The Village of Great Neck Plaza Historic Preservation Commission has objected to a proposal to raze and replace the First Playhouse Theater with an apartment building, as trustees prepare for a public hearing tonight on the plan.
In a Sept. 4 letter to Great Neck Estates Mayor David A. Fox, commission chairman Michael Nikrooz said the preservation group urged that village to preserve the original facade of the theater at 104 Middle Neck Road, as originally proposed.
"We are dismayed by the plans to demolish this significant structure, which is emblematic of our shared cultural heritage," Nikrooz wrote. "This key building has an outstanding history and symbolizes the important period . . . This handsome building adds character to the area and its loss will be devastating to Great Neck's historic downtown. We appeal to the Village of Great Neck Estates to save this celebrated theater."
Fox was out of the country last week and could not be reached for comment. Deputy Mayor William. D. Warner was also unavailable for comment.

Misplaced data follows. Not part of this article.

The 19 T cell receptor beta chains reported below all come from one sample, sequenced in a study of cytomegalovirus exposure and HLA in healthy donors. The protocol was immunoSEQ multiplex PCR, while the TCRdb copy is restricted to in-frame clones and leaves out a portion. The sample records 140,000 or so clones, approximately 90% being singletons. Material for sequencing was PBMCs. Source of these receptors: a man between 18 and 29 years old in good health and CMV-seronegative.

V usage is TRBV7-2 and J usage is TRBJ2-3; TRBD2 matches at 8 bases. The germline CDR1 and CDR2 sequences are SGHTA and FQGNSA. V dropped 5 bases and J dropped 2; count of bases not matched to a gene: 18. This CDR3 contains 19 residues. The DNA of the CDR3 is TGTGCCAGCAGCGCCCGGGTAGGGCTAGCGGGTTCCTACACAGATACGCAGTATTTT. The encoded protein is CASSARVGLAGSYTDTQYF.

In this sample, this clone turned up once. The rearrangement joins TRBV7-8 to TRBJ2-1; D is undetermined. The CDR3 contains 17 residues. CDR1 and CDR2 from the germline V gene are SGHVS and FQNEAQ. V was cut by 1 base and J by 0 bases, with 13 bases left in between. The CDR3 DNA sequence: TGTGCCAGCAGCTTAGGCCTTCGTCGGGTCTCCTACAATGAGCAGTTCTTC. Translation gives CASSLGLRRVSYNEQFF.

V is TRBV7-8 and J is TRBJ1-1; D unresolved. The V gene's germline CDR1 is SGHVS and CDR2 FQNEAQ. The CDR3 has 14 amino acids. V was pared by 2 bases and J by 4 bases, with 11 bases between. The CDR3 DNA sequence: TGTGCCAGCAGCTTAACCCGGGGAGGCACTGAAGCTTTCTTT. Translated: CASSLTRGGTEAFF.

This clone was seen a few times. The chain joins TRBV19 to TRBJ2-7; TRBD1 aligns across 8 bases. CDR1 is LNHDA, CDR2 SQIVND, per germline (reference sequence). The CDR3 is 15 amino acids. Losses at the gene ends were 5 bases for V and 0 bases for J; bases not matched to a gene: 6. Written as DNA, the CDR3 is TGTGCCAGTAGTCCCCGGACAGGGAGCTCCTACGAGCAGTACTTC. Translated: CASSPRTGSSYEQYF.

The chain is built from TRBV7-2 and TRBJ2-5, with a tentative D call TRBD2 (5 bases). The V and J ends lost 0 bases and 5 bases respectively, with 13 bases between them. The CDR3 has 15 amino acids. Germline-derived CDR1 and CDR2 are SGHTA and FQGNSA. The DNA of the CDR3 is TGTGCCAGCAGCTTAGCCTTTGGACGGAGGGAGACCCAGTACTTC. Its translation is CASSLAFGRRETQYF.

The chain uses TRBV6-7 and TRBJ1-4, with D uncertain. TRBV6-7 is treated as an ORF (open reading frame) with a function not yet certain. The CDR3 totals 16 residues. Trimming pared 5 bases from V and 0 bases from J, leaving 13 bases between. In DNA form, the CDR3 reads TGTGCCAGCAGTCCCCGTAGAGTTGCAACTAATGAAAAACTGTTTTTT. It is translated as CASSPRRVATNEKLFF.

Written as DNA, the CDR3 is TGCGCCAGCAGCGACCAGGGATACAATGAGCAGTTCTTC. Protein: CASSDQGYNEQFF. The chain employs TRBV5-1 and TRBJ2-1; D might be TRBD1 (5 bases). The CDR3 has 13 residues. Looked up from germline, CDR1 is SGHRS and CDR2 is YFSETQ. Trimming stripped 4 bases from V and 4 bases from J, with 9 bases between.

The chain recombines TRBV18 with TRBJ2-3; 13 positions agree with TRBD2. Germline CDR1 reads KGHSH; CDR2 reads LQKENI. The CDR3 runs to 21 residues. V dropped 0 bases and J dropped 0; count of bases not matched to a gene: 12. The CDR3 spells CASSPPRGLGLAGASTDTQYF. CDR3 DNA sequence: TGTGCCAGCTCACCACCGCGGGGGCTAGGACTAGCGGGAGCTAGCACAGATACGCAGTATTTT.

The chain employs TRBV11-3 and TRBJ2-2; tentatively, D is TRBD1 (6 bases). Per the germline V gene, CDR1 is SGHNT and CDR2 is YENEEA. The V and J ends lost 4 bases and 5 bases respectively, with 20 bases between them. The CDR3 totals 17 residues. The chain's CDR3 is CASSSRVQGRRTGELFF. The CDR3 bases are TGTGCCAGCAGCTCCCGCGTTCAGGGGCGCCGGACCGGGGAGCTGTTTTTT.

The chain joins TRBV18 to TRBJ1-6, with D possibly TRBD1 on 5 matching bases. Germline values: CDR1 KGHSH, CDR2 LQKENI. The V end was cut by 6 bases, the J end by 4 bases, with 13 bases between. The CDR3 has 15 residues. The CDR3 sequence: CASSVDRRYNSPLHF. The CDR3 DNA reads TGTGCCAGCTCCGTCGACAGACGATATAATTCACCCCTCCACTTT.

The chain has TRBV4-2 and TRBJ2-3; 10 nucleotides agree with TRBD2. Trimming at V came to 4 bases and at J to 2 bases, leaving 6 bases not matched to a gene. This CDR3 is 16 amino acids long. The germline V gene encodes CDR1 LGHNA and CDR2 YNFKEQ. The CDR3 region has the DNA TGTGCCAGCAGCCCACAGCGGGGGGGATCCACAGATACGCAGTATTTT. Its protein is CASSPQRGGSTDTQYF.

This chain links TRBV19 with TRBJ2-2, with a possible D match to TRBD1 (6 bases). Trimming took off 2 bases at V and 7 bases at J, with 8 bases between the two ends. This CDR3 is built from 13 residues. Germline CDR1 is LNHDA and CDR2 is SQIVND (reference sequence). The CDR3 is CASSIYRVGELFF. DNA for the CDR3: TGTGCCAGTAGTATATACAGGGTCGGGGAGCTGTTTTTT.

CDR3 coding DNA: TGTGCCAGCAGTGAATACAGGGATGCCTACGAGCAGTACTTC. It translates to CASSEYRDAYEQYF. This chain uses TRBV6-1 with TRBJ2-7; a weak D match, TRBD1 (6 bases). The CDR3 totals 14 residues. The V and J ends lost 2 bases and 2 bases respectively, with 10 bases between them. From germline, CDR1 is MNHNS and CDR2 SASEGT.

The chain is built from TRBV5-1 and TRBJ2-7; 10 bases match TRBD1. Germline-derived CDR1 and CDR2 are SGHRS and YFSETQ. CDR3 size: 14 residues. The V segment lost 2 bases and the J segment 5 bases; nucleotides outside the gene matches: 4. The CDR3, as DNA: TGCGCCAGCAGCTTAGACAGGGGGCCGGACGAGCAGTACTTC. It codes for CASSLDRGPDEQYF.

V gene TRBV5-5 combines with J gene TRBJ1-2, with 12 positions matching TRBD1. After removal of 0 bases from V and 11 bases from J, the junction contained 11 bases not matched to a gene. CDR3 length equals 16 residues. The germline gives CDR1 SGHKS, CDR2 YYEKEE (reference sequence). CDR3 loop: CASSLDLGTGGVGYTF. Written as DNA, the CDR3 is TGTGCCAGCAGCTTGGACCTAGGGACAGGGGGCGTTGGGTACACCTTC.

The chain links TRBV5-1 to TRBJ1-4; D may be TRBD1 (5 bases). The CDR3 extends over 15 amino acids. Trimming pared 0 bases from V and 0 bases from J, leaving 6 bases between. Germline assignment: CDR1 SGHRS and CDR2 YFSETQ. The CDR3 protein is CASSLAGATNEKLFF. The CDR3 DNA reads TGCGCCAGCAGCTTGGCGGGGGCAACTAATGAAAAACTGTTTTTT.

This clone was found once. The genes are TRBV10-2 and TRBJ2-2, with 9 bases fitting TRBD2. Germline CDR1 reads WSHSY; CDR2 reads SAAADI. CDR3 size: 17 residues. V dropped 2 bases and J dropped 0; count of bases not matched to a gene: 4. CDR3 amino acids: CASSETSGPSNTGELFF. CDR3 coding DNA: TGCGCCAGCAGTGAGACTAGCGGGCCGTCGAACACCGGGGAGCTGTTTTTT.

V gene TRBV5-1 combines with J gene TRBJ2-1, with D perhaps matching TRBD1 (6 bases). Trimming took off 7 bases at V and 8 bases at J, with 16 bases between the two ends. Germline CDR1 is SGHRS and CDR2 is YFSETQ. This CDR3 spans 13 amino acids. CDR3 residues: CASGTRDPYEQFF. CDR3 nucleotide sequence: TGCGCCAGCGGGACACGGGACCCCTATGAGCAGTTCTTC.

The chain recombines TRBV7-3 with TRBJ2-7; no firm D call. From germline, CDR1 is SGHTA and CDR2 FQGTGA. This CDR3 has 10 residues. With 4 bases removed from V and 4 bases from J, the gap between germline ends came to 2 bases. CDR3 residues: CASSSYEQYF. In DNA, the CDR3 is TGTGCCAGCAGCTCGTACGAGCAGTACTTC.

The owners, First Playhouse of Great Neck Corp., want to tear down the theater, where iconic performers such as the Marx Brothers, Irving Berlin and Oscar Hammerstein appeared. In its place, the company wants to construct a 20-unit, five-story masonry and cast stone apartment building.
Reached Friday, Nikrooz said the commission had not planned to address the board at tonight's 8 p.m. hearing and chose instead to send its message directly to the mayor.
"The letter speaks by itself," Nikrooz said. "It's a shame to just demolish this building with no concern about the history and background of this area and this building."
"For [older] people native to the Great Neck area it brings good memories back to them," Nikrooz said. He noted that besides being an important Jazz Age theater, in the 1980s it was used by Iranian Jews who moved into the community but had no place to pray.
"Also it's a nice brick building to begin with," Nikrooz said. "I wish they would preserve the complete facade of this theater . . . a good architect could do it and keep this heritage for us."